Patience… by ValuePlays
We just had a month of auto sales reported at a 16.77million SAAR(Seasonally Adjusted Annual Rate) and the equity market did very little. We have had months and months of data points indicating advances in employment, consumer spending, industrial production and the equity market hit new highs (SPDR S&P 500 ETF Trust (NYSEARCA:SPY)) only grudgingly, from less than 1pt to a couple of pts. It is these types of market where “PATIENCE” is required in heavy doses.
What markets teach if one listens carefully, is that economic activity once it begins to expand continues till credit spreads between T-Bills and 10yr Treasuries are basically zero. At this point bank lending which has fueled the economy with a constant stream of cash/leverage for homes and vehicles brakes to a very slow pace. Economic activity then slows to a level where all the previously hidden pockets of speculation suddenly become media headlines. Zero credit spreads cause one speculative business/investment after another to collapse. Defaults, employment reductions and a 180 degree turn in investor sentiment rapidly engulfs markets as speculation now turns towards which area of excess should be shorted the most. This has been our investment cycle for centuries. Value Investors study history and have this insight.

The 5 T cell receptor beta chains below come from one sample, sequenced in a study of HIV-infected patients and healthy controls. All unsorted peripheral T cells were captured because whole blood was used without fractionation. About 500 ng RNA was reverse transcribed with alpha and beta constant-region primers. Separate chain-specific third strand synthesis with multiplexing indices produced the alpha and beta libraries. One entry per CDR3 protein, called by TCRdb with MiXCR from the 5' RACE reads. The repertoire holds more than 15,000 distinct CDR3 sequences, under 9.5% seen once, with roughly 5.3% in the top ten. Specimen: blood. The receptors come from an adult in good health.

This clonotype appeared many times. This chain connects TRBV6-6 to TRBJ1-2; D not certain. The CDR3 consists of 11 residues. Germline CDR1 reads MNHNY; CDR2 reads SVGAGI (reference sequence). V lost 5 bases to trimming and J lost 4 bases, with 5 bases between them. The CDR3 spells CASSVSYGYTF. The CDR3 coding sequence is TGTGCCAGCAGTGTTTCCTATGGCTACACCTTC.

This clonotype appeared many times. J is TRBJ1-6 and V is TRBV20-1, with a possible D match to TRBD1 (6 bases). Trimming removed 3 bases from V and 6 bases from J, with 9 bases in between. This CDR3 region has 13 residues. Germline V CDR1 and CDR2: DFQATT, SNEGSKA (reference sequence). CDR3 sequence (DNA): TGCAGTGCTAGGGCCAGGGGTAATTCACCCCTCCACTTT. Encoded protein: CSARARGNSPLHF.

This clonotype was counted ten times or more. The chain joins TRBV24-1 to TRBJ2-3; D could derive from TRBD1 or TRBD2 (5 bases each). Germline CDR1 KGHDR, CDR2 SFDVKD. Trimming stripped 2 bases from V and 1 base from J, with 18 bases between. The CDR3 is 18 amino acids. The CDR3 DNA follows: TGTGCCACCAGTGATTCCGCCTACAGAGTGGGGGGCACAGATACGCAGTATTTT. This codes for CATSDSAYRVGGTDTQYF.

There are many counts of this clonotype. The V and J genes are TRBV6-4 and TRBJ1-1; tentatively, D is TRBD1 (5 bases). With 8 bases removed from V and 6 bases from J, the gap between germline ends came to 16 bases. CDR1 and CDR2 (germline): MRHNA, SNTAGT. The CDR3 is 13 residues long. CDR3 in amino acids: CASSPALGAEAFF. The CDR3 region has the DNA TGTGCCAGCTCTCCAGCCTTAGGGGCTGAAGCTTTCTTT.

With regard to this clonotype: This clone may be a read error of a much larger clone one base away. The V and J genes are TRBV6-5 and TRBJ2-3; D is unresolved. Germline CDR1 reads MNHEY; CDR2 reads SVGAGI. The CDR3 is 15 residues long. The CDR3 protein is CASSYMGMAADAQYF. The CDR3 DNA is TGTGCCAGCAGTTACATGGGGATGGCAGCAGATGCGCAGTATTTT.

As long as credit spreads let financial institutions expand lending, equity investors will see higher stock prices over the long term as economic activity expands. What investors need to do in my experience is to invest in those companies and portfolio mangers with good management histories when things are cheap and most other investors are pessimistic. Then, investors need to let gradually improving economic activity bring in those other investors to drive equity prices higher. This requires heavy exercise of one’s “PATIENCE”. It means doing much, much less than that advised in the media. It requires monitoring economic data, monitoring CEOs and portfolio managers one uses to ensure they continue to perform and make decisions as expected, BUT not judging their performance day-to-day nor even quarter-to-quarter if it appears that their decisions will be benefited by expanding economic activity over the long term.
Investing in my experience is placing one’s capital in front of developing economic positives. Then one needs to exercise one’s “PATIENCE” a sense of history and let it work!!